Run a System.Action Instantiation Asynchronously

Here is the second article in the Extension Me series. The Extension Me series focuses on various uses of Extension Methods in .NET and primarily uses C# as the language of choice. This article will briefly focus on the topic of Asynchronous Programming by extending System.Action delegates. Using the extension method, any code wrapped in an instantiation of System.Action delegates can be executed asynchronously. The assumptions made about the reader are: has experience with the basics of programming in C# and knows what extension methods are. Please be advised: the implications of asynchronous programming are not to be ignored for severe consequences can occur.

Not only is asynchronous programming fun and beneficial (if used correctly), it is becoming an essential skill as Windows 8 is introduced. Although the implementation of the following asynchronous pattern is incompatible with Metro-style WinRT apps, the theory of asynchronous programming will surely be applicable. More information on Asynchronous Programming can be found at Visual Studio Asynchronous Programming where How-To videos, whitepapers, samples, and walkthroughs are available.

Below is the implementation of the extension method:

public static class ActionExtensions
{
    public static void Async(this Action @this)
    {
        var thread = new Thread(@this.Invoke);
        thread.Start();
    }
}

The code snippet above shows how extension methods can introduce the beauty of System.Action and System.Threading.Thread objects working together. The Action and the Thread are very close. An essential function of System.Action is wrapping a block of executable code while an essential function of System.Threading.Thread is wrapping a block of execution. By embracing these two abilities, code can be executed asynchronously just by wrapping it in an Action delegate. Here is an example:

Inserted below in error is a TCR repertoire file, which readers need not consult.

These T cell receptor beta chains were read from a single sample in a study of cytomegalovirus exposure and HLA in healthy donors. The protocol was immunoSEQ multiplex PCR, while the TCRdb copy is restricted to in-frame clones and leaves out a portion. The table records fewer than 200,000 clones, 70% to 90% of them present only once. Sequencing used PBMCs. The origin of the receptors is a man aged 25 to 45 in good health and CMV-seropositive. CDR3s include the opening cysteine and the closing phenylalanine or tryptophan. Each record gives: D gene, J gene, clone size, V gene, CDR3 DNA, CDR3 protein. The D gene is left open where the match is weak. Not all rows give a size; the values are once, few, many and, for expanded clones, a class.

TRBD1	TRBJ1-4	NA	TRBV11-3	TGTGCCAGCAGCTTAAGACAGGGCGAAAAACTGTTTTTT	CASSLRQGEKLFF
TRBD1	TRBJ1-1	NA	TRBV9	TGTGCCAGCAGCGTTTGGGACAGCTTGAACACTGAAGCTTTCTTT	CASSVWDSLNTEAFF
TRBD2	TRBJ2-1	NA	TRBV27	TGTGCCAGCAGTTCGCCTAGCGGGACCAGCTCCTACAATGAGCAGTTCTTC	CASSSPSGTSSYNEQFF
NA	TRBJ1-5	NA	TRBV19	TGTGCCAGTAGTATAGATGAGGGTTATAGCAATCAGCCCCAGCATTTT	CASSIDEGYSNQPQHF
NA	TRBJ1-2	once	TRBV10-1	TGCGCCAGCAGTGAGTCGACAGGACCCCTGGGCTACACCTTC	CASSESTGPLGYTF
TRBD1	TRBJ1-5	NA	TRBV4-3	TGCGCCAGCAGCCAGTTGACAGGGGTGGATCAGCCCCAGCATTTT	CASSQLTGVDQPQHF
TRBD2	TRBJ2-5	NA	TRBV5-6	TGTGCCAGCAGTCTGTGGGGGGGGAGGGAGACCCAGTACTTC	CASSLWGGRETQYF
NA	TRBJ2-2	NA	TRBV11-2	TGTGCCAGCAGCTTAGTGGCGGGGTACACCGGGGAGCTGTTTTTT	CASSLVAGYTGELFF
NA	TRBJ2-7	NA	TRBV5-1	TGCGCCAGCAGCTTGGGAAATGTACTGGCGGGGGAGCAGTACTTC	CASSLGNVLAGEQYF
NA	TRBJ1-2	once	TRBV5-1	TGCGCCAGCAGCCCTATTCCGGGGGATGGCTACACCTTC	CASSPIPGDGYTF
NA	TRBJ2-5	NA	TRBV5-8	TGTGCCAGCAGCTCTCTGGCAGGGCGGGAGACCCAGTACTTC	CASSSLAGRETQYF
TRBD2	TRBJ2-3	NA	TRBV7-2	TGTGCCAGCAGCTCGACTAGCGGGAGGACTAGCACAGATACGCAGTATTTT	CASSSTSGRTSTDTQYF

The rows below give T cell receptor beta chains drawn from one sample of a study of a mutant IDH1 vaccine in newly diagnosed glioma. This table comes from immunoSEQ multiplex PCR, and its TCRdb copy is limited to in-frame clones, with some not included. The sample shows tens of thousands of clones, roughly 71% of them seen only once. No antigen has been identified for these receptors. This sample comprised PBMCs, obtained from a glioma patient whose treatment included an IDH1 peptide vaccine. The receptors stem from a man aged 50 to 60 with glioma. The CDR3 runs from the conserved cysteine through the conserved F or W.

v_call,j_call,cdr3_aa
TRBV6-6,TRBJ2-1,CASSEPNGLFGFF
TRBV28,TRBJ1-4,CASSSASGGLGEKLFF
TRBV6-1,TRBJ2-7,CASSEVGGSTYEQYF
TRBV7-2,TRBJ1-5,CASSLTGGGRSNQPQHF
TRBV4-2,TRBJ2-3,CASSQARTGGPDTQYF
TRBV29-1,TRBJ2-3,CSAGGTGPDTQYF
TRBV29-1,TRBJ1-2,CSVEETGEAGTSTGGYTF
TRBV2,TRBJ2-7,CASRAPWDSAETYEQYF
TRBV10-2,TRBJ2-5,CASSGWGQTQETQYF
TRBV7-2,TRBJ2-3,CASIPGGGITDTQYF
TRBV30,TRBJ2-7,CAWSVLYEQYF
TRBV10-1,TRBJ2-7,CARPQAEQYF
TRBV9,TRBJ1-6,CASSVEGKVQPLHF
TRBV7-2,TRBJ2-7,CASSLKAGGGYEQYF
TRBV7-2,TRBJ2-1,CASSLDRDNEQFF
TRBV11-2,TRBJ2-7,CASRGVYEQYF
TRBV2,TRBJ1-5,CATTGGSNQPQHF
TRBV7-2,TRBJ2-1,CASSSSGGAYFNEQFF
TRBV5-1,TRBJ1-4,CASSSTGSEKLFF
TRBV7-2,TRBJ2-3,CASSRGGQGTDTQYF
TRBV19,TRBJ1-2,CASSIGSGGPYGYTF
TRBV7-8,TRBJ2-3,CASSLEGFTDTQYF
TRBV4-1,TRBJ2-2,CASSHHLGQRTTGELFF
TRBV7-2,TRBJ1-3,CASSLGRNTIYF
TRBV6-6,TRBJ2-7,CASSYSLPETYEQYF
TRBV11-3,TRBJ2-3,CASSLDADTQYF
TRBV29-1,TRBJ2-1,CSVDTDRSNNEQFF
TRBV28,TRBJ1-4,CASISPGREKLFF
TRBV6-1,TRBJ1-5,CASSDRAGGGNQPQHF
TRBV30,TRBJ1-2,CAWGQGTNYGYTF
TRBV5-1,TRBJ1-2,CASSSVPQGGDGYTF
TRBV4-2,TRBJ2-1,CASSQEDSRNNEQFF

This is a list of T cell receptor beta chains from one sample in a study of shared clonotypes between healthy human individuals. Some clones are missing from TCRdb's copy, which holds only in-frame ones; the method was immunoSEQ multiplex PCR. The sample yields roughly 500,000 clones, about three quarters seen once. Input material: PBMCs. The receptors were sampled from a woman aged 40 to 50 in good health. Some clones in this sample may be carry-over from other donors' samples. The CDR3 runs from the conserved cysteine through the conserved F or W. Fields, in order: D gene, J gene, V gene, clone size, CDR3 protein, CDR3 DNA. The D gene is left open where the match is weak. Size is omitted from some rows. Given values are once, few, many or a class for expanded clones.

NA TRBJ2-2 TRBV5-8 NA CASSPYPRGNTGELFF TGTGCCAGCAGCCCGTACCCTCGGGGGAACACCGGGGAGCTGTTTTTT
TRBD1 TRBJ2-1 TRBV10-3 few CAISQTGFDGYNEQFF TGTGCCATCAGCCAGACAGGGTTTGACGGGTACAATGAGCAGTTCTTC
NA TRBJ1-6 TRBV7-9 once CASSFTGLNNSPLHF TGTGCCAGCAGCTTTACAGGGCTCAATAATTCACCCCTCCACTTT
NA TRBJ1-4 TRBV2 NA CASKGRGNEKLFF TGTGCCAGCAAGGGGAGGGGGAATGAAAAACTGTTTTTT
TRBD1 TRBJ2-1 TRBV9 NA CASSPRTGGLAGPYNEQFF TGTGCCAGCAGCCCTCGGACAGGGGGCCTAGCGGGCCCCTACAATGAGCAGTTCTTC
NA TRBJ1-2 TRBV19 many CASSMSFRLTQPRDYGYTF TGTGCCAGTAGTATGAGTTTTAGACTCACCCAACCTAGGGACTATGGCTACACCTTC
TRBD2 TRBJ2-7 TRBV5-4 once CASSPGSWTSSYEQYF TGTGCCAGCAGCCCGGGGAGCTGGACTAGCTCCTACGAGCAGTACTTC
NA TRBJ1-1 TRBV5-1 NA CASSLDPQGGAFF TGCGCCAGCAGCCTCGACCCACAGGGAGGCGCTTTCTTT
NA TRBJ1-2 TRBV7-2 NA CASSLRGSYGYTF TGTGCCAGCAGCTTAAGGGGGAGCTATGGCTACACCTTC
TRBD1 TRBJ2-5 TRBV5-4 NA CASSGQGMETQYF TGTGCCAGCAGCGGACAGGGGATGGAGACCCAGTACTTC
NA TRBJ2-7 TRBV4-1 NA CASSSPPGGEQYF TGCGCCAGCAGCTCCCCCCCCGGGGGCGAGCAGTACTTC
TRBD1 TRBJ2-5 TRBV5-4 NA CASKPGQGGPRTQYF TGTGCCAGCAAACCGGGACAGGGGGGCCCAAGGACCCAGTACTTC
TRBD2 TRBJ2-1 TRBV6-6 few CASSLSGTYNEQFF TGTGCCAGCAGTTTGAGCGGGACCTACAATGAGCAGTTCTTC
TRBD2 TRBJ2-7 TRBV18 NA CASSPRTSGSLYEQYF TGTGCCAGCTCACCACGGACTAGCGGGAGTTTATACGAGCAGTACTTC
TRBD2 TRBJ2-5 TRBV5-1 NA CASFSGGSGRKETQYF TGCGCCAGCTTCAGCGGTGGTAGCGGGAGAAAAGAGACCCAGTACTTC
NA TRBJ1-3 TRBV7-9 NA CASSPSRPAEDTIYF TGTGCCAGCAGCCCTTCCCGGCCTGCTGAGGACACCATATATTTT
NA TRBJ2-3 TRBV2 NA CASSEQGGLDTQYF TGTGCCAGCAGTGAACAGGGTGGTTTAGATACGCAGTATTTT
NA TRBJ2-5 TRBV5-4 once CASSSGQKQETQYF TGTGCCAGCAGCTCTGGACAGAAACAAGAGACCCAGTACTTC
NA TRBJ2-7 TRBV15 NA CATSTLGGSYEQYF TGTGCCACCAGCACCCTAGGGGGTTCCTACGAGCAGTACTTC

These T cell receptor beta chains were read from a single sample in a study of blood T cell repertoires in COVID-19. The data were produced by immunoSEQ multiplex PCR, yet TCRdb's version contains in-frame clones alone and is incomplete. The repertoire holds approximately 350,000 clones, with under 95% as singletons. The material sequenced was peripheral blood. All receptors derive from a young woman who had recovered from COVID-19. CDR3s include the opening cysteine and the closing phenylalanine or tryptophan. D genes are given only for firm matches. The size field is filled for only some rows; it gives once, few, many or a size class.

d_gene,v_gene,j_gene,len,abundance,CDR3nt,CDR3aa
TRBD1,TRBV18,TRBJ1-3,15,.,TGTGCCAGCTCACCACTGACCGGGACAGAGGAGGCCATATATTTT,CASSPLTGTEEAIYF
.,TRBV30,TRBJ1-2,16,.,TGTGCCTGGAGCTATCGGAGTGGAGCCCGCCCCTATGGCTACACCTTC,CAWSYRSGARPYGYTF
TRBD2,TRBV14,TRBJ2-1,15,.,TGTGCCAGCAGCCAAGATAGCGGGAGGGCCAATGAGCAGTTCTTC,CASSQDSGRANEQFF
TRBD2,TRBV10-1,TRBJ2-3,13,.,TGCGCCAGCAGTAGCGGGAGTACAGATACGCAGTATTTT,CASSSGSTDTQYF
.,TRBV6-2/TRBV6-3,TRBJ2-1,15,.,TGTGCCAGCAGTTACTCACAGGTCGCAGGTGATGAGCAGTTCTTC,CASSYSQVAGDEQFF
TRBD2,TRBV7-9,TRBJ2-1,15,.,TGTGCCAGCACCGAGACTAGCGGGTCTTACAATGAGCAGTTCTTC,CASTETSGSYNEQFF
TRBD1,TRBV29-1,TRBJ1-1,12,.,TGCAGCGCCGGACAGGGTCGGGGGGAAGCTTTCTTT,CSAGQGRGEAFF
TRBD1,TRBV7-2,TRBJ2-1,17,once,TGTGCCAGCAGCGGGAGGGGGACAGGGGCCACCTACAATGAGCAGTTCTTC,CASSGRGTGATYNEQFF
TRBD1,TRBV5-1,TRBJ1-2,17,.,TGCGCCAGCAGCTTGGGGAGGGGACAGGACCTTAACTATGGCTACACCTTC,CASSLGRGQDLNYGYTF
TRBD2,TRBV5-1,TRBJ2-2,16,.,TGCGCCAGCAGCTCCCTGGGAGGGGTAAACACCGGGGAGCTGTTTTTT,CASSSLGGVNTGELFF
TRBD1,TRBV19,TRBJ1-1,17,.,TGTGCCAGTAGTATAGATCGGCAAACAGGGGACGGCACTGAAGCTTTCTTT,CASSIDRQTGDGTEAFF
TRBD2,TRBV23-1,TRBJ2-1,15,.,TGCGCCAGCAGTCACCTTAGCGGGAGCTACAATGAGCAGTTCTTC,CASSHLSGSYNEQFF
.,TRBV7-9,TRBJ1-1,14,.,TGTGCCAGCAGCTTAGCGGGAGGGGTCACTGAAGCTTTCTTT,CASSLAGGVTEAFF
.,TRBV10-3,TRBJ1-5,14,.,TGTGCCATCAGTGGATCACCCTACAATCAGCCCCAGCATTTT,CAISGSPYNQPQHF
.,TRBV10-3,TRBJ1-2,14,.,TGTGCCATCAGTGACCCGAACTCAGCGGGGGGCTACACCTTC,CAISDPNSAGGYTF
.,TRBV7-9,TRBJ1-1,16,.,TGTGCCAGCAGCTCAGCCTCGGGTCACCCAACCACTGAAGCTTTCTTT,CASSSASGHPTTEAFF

public void ReturnsQuick()
{
    new Action(() =>
    {
        //Long Running Code here runs on a separate thread...
    }).Async();
}

When the ReturnsQuick method is called, it creates a new instance of an Action passing a lambda containing “long-running code”. Using the extension method created previously, the code is executed on a separate thread. The code is now asynchronous and, as the name suggests, the ReturnsQuick method returns immediately after calling Async().

As mentioned above when introducing the topic of this article, there are plenty of caveats that must be addressed before adopting this approach (especially application-wide). Shared resource is one of the most important things to consider. If two threads try to access a single resource at the same time, one of them has to lose! Please take a look at the available pdf, “Threading in C#” by Joseph Albahari for a more detailed explanation of proper asynchronous approaches.